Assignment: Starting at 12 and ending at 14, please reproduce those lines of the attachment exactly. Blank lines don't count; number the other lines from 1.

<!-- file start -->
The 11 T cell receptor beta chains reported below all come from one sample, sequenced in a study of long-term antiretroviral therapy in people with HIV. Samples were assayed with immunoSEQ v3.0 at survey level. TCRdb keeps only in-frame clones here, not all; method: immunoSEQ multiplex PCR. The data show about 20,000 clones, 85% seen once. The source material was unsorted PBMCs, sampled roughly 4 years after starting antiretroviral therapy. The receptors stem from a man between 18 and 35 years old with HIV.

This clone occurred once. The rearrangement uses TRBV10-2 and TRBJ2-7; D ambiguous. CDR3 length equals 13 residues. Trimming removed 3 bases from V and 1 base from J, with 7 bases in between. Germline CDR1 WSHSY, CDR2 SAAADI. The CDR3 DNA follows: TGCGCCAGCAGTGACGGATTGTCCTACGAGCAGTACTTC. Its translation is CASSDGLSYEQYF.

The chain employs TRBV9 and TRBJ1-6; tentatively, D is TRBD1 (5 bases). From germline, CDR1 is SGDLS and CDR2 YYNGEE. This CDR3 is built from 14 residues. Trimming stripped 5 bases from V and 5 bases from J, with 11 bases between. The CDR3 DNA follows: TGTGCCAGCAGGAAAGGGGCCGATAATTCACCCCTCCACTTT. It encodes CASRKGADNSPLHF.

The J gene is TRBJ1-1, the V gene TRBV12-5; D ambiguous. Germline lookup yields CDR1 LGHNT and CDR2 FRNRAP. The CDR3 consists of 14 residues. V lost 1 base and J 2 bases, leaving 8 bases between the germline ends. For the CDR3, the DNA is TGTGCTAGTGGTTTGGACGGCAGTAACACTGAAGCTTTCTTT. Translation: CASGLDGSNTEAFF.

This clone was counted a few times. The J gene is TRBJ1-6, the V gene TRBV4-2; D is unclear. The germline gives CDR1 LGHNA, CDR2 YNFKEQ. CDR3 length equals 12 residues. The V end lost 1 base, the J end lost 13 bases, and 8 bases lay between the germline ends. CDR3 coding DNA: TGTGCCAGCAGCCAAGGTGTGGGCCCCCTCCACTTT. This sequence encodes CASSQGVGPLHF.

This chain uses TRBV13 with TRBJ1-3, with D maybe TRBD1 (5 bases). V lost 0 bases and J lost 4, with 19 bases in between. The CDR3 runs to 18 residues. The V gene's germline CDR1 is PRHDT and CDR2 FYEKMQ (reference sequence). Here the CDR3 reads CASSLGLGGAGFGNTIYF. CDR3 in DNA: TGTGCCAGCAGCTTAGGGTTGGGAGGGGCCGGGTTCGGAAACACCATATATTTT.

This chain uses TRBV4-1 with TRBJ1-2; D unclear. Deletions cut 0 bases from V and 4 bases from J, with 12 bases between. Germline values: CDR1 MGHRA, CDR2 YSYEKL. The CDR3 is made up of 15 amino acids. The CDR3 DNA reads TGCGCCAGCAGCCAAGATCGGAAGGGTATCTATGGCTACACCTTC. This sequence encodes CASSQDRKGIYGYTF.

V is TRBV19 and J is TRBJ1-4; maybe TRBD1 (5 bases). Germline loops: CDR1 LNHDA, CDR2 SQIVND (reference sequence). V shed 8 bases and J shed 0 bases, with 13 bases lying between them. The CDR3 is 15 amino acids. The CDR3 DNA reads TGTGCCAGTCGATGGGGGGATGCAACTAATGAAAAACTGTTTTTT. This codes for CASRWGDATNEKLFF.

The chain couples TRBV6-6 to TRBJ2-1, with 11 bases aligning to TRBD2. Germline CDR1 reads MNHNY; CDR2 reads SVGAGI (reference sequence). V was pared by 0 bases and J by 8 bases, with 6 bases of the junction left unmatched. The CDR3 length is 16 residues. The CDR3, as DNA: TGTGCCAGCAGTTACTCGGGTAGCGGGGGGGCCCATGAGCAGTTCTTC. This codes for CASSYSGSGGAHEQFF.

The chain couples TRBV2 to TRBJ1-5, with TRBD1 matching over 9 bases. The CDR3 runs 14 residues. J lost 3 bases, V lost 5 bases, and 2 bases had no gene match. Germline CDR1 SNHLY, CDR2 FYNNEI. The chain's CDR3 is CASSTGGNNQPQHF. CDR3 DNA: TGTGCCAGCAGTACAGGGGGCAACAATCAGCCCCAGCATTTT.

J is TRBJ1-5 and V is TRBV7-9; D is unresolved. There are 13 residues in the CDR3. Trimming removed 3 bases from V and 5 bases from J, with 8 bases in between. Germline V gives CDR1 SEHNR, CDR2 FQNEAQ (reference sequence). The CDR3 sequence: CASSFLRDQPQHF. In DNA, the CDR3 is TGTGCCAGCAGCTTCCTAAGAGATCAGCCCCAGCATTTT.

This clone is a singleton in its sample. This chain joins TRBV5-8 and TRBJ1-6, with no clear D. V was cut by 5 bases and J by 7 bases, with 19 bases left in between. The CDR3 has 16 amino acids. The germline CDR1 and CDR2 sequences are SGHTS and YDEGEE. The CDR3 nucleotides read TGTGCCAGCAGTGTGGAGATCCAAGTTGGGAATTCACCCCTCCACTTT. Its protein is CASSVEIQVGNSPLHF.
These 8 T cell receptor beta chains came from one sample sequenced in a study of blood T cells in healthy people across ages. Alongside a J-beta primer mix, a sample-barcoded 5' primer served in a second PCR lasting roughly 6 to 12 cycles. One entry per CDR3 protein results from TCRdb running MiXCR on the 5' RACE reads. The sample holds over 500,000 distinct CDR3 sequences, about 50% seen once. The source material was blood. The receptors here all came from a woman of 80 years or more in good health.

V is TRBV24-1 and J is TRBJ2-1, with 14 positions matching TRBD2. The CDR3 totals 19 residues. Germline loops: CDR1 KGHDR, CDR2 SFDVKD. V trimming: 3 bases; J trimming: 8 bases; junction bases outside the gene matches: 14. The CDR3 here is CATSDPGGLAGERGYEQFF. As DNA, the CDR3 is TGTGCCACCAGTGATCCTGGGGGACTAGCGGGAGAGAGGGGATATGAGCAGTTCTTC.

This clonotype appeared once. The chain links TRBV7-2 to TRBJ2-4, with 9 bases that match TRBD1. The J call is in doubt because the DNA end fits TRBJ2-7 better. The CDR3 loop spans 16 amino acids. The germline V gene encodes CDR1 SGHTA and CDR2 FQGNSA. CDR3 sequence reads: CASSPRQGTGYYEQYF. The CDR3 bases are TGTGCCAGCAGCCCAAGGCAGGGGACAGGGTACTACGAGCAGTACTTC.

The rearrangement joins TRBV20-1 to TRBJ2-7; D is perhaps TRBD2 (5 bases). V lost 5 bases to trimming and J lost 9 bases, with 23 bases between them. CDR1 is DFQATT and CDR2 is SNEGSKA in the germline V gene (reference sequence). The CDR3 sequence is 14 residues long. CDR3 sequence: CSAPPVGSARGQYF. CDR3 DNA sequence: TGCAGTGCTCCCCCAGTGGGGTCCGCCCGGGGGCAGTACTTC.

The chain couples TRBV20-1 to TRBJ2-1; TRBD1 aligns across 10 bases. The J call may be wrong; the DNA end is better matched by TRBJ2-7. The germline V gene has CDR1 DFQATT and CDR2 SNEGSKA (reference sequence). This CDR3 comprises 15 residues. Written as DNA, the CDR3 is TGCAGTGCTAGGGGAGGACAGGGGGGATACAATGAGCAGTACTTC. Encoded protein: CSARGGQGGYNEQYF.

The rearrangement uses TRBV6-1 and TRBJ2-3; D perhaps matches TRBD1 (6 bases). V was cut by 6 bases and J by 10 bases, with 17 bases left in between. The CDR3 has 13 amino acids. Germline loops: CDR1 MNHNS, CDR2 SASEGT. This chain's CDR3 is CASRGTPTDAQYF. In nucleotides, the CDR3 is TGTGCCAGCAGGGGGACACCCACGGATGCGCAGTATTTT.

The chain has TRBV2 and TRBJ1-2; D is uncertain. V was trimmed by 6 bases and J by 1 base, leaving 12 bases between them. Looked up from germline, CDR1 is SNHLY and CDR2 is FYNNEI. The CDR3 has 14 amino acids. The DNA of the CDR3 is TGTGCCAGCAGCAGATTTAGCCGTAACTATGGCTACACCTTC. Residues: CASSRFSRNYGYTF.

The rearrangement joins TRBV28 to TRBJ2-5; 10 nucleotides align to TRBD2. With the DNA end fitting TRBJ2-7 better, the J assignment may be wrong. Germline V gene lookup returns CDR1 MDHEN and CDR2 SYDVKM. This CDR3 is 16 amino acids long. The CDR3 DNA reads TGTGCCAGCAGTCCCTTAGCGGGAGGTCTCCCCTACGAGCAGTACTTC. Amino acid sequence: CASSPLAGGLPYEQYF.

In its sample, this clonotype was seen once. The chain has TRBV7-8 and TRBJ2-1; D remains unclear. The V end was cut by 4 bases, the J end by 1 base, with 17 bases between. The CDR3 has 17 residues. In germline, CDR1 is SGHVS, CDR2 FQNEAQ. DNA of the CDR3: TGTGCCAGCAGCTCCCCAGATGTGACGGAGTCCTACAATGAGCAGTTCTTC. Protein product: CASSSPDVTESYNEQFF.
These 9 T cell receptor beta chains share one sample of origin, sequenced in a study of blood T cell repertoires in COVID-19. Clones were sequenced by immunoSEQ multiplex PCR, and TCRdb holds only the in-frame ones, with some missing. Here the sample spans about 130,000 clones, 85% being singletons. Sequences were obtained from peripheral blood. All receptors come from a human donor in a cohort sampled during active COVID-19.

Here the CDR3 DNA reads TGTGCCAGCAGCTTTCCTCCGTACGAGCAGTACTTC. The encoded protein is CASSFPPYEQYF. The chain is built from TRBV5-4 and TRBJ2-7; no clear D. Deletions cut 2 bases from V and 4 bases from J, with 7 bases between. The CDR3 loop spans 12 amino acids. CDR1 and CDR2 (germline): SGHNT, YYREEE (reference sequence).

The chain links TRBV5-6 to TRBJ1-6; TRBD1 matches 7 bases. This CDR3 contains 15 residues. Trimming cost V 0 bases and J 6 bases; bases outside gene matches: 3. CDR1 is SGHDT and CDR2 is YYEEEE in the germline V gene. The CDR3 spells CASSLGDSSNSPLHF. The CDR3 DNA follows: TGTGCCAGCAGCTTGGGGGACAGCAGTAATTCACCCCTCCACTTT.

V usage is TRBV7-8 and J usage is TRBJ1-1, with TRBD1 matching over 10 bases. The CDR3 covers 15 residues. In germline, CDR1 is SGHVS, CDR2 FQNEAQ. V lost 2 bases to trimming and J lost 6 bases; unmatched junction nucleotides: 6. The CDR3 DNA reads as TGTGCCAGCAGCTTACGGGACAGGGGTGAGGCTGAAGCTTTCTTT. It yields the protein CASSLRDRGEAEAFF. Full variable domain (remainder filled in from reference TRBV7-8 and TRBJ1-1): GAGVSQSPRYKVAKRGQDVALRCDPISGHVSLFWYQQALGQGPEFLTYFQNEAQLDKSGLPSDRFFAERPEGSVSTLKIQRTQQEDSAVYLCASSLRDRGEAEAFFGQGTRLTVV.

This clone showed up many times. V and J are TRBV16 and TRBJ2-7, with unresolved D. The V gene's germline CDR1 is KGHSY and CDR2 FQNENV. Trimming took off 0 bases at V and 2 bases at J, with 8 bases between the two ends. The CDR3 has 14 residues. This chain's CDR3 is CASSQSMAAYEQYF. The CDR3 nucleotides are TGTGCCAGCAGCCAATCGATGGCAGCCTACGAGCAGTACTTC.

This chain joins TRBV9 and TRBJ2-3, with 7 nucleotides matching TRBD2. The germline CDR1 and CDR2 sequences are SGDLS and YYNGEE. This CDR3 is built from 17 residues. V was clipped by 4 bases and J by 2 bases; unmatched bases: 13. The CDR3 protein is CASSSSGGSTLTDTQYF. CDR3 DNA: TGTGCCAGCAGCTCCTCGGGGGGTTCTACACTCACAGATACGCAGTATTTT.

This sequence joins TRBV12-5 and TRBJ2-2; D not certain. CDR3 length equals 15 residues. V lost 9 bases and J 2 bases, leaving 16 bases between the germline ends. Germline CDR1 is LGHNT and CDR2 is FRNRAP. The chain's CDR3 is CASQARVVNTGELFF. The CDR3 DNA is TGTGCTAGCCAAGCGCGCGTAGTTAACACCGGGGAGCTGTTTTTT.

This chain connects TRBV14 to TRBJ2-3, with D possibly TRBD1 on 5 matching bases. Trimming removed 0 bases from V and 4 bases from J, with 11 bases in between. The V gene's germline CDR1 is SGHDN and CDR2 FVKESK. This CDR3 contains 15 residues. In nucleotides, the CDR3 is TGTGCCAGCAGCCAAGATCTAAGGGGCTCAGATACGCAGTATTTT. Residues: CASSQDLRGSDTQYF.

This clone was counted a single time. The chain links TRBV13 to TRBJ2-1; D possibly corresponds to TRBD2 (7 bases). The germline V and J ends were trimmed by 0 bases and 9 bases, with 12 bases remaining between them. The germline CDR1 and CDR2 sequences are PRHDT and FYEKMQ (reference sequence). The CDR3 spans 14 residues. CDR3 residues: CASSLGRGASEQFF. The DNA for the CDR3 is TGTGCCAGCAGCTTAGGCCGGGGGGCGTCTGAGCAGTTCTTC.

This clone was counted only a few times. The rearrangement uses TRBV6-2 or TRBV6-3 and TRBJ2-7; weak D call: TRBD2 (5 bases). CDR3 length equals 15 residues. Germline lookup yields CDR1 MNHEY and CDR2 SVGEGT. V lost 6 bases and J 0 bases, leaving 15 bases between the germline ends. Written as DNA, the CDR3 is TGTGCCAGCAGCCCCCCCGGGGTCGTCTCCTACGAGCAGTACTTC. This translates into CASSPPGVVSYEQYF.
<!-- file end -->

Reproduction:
This clone is a singleton in its sample. This chain joins TRBV5-8 and TRBJ1-6, with no clear D. V was cut by 5 bases and J by 7 bases, with 19 bases left in between. The CDR3 has 16 amino acids. The germline CDR1 and CDR2 sequences are SGHTS and YDEGEE. The CDR3 nucleotides read TGTGCCAGCAGTGTGGAGATCCAAGTTGGGAATTCACCCCTCCACTTT. Its protein is CASSVEIQVGNSPLHF.
These 8 T cell receptor beta chains came from one sample sequenced in a study of blood T cells in healthy people across ages. Alongside a J-beta primer mix, a sample-barcoded 5' primer served in a second PCR lasting roughly 6 to 12 cycles. One entry per CDR3 protein results from TCRdb running MiXCR on the 5' RACE reads. The sample holds over 500,000 distinct CDR3 sequences, about 50% seen once. The source material was blood. The receptors here all came from a woman of 80 years or more in good health.

V is TRBV24-1 and J is TRBJ2-1, with 14 positions matching TRBD2. The CDR3 totals 19 residues. Germline loops: CDR1 KGHDR, CDR2 SFDVKD. V trimming: 3 bases; J trimming: 8 bases; junction bases outside the gene matches: 14. The CDR3 here is CATSDPGGLAGERGYEQFF. As DNA, the CDR3 is TGTGCCACCAGTGATCCTGGGGGACTAGCGGGAGAGAGGGGATATGAGCAGTTCTTC.